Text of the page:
Is a September apple, plucked ripe from the tree sweet, ... or a peach in July, ... or a vine ripened tomato from the garden in August ? The answer will also be yes. Is there a difference between sweetness in root beer and in vine ripened fruit ? I believe even the most stubborn " I don't drink sweet wines" blockhead would agree.
At the same time that people insist they don't like "Riesling" they reflect on their experiences with artficially sweetened beverages ( or food ) and forget that the quality of an "un-dry" wine with varying degrees of residual sugar, as long as it is balanced, has nothing to do with that feared thickly sweet, cloying sensation.

Myself, often confronted with this rather silly ( because it shows people haven't tried many Rieslings, leave alone good ones ) prejudice, usually ask them two questions:
One, whether they eat fruit.
Two, if they do, whether they prefer their strawberries green and their peaches hard or rather red and juicy.
I cringe when I imagine that these people think the poor, usually cheap most likely sweetened wines they had ( be they Rieslings or blends ) are "it".
Riesling, like no other grape, is capable of showing the full spectrum of dryness/sweetness from bone dry to very sweet and everything inbetween. Fine Rieslings, like no other grape, can weave the wine's natural sweetness, derived from ripe fruit ( not added ), into the multitude of aromatic expressions this delicately aromatic grape offers ( depending on where grown, how cropped, when and how picked ) and pack it into an always noticeable, sometimes vibrant, sometimes juicy acidity that leaves the mouth salivating in the finish even after it has tasted a touch of sweetness upfront.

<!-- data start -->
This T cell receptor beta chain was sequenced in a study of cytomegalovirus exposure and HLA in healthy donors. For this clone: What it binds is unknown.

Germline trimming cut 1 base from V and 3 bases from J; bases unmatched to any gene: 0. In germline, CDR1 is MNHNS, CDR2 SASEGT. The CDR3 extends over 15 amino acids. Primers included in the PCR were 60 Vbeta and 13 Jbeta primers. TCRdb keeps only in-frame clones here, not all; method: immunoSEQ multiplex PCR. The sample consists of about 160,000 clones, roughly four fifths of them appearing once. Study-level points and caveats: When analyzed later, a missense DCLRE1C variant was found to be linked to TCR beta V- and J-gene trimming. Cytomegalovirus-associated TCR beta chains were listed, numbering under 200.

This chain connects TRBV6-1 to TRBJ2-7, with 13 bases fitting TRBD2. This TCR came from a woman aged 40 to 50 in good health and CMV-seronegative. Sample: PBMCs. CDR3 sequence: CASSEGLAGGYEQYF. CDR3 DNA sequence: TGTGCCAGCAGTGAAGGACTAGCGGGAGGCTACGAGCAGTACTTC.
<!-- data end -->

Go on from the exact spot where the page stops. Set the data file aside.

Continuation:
That's a long, complex sentence and doesnt come close to describing the sensation a fine, balanced fruity Riesling leaves on the palate.
Pity for those who think they know it all and who, after possibly a bad experience with a cheap specimen, don't give their tastebuds another chance....
When it comes to Riesling, balance is the key. And a well balanced Riesling has almost always won determined Rielsing avoiders over into the Riesling camp as believers. You watch....

Long answer to a short question !


Your family has been making Riesling since 1661 and are said to be traditionalists. Have there been many advances in winemaking within the past 20-30 years that you have incorporated within your practices, or have you found that the way your family crafted high-end Rieslings for centuries is the way you will continue making your wine indefinitely?

Some but no radical changes. Most notable changes have occurred with the canopy management, certainly the reduction of yields and the sanity of vines and fruit. Less is more is a simple formula and it works well, also concerning our "input".